What do you say? Coffee at Magnolia next week? If you’d like, I can ask Nolan to join us.
Thanks, Jayla. I look forward to hearing from you!
Carmen Benisty (pronouns: she/her)
Top 10 Startups to Work for in Austin
Range Scores $12M in Series A Financing Round
What this outreach does well:
It mentions a referral. Referrals are the number one source for hires. They also have the highest applicant-to-hire conversion rate, onboard more quickly than applicants found elsewhere, have greater job satisfaction, and remain longer at their respective companies. So when you have them, call them out immediately—ideally in the subject line. Terrence is all the more likely to click in when he sees his friend’s name there.
It has personality. For one, Carmen’s subject line (“you’ve got game”) is bound to stand out in an inbox. Of course, you can take it further if you think the prospect would be open to it. Often you can get a sense of a prospect’s sense of humor based on their social profiles. In this case, Carmen may have checked in with Nolan about the kind of approach Terrence would best respond to. Playfulness—puns, corny jokes, pop culture references, and more—offers an opportunity for real human connection.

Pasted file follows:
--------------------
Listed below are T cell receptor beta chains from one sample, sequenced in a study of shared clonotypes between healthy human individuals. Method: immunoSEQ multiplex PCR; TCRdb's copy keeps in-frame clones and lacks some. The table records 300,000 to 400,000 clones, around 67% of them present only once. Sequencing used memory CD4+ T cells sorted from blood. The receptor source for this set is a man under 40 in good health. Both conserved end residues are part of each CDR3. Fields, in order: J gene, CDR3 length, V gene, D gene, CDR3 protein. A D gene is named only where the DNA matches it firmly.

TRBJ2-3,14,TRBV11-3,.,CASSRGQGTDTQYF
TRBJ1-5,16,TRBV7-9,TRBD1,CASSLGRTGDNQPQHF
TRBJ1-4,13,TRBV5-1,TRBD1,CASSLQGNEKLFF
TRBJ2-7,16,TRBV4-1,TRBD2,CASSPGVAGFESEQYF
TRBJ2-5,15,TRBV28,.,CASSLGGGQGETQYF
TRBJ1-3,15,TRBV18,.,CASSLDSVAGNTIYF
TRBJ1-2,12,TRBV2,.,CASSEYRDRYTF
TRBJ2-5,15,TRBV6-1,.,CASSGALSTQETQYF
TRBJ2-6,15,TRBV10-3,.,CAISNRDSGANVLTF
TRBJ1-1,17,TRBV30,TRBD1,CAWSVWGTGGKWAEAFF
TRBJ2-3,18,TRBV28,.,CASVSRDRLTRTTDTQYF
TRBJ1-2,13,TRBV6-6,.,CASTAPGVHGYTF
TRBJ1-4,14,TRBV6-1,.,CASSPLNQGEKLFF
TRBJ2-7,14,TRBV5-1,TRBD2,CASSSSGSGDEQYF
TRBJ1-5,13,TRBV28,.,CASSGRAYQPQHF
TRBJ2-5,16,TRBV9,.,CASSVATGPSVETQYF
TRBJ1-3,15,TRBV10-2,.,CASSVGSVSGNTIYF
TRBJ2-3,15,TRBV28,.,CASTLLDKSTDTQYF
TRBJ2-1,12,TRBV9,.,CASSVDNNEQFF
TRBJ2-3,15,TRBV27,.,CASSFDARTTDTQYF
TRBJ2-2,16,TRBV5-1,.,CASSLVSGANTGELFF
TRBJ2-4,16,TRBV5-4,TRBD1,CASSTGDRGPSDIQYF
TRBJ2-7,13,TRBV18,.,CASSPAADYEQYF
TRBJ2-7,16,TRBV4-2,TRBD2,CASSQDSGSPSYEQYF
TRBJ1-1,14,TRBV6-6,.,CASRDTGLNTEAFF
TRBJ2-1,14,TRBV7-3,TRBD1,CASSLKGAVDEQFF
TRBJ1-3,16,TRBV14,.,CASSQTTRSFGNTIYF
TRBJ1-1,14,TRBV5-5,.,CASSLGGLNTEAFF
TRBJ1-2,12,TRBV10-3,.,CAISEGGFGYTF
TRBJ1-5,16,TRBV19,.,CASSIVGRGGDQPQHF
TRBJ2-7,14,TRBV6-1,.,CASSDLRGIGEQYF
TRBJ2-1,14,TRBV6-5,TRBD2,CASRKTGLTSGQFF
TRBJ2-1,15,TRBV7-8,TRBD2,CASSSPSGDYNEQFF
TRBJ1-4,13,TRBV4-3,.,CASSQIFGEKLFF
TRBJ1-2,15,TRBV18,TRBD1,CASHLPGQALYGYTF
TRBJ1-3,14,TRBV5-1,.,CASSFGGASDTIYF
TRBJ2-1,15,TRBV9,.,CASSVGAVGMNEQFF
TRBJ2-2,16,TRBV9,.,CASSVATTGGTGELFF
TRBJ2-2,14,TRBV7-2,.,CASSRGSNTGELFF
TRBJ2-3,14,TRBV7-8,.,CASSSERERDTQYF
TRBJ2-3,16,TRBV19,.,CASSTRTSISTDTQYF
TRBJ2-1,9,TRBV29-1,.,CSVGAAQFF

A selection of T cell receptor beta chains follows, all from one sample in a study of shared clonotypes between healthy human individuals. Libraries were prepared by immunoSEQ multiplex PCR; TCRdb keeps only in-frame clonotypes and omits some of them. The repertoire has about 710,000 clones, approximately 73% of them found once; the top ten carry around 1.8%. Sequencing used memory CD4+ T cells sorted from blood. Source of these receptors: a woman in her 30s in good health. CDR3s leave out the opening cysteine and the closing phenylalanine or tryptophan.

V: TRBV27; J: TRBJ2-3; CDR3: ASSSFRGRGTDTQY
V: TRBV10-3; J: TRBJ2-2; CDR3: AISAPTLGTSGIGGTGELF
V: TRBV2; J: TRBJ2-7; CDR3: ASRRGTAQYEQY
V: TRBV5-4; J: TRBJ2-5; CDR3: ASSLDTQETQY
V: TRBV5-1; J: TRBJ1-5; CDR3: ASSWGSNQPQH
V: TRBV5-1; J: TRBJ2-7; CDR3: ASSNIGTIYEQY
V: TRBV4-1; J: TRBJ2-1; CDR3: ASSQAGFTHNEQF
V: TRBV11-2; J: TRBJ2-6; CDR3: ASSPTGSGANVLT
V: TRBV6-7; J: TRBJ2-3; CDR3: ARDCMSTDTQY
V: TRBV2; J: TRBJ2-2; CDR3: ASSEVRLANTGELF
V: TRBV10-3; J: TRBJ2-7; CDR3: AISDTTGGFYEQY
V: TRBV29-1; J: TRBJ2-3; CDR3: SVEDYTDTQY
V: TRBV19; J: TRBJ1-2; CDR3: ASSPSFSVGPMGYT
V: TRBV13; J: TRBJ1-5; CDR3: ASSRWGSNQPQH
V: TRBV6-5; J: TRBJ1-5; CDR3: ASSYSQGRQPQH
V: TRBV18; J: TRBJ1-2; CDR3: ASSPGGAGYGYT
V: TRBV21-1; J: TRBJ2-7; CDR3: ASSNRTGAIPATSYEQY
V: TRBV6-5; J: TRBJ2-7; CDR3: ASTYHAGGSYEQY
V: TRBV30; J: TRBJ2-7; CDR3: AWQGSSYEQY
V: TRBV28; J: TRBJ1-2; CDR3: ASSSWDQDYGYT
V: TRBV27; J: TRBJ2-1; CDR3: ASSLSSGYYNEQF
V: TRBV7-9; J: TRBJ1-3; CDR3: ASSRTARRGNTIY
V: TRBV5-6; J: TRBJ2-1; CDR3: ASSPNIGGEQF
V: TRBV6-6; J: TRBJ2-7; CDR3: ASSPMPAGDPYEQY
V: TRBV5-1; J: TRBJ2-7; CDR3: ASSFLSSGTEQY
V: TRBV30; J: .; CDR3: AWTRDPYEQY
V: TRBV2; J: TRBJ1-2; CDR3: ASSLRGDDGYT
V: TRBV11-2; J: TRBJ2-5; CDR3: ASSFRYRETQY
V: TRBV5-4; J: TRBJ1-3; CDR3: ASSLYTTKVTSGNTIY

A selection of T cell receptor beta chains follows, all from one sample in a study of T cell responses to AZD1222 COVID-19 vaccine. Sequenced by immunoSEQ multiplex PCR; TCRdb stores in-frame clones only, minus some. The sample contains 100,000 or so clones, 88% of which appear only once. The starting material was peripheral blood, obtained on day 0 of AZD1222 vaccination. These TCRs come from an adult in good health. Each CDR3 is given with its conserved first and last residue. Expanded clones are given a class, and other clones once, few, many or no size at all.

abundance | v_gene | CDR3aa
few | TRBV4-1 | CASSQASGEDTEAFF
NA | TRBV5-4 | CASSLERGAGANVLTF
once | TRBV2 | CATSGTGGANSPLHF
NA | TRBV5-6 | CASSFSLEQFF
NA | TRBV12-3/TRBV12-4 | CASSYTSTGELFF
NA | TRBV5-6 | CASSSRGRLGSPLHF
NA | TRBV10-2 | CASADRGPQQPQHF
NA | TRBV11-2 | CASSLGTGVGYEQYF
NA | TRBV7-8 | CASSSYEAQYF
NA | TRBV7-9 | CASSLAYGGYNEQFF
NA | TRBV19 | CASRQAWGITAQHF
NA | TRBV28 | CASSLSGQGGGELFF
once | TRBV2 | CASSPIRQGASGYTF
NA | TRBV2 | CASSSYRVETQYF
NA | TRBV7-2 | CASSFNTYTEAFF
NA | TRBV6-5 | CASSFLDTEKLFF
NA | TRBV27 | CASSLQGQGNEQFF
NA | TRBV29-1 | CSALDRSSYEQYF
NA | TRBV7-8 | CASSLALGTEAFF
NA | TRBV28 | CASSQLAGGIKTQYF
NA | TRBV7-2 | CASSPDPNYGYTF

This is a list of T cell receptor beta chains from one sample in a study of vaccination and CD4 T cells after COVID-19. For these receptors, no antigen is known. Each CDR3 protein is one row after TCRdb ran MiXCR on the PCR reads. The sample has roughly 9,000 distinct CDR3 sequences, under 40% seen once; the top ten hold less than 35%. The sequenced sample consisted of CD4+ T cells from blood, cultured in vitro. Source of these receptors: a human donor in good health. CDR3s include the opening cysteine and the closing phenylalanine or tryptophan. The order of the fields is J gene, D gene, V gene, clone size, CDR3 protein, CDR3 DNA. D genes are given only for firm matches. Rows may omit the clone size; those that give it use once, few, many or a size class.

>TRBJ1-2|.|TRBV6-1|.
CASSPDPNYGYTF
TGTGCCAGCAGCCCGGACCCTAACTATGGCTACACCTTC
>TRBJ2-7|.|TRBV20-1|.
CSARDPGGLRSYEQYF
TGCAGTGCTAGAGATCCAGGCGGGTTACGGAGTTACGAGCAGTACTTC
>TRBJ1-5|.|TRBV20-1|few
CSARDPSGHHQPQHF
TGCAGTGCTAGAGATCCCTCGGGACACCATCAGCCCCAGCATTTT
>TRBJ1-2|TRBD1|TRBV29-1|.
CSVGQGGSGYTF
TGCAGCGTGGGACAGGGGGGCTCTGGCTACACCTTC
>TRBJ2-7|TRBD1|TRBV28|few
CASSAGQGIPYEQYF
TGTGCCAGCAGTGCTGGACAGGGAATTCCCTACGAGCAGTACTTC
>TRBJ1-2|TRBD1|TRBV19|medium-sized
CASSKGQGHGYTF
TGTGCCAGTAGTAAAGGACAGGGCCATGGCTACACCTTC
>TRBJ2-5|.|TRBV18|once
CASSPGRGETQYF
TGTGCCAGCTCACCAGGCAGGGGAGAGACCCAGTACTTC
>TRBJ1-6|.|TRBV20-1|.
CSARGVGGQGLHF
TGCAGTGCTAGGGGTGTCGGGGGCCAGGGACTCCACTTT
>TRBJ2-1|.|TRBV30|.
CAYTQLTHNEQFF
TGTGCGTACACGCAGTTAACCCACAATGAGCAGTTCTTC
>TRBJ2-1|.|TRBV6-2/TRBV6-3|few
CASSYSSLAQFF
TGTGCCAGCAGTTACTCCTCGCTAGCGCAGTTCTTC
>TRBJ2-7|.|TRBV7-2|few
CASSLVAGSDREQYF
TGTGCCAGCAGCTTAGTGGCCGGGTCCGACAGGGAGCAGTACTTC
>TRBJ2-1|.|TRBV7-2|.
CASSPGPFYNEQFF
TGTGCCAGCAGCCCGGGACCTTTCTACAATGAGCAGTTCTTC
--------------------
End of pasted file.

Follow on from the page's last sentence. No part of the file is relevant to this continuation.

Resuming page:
It isn’t pitching a job. Remember, your primary goal in an initial reach-out is to schedule a meeting—nothing more. Carmen didn’t bother giving Terrence any details about the position because this message isn’t about the job; it’s about grabbing coffee. The lower the barrier (“Sure, I’ll meet my long-time friend and his friend for coffee!”), the better your chances of connecting. At that point, you can ascertain fit and alignment.
Carmen uses her pronouns. This is a way of affirming allyship and showing that Range values diversity. 70% of active and passive talent say they take a company’s workforce diversity into account when evaluating it. Being pronoun-forward in outreach is one of those small signals that can make an enormous difference.
It makes the most of the signature. Carmen didn’t say much about the company or the role in her message, but she left breadcrumbs for Terrence to follow if he wants to learn more. The great thing about this strategy is that, if you’re using Gem, you can track which links are getting clicks—and which clicks prompt replies—to get a sense of what your most compelling content is.
So there you have it: Three examples of great email outreach. Of course, follow up over time with more details. You might even base the content of your next email on how recipients behaved with previous outreach. With Gem, you can get detailed campaign data and A/B test for message content and subject lines. Keep analyzing. Add touchpoints from other people in the company. Find your own best practices through trial-and-error. We hope you take delight in those experiments.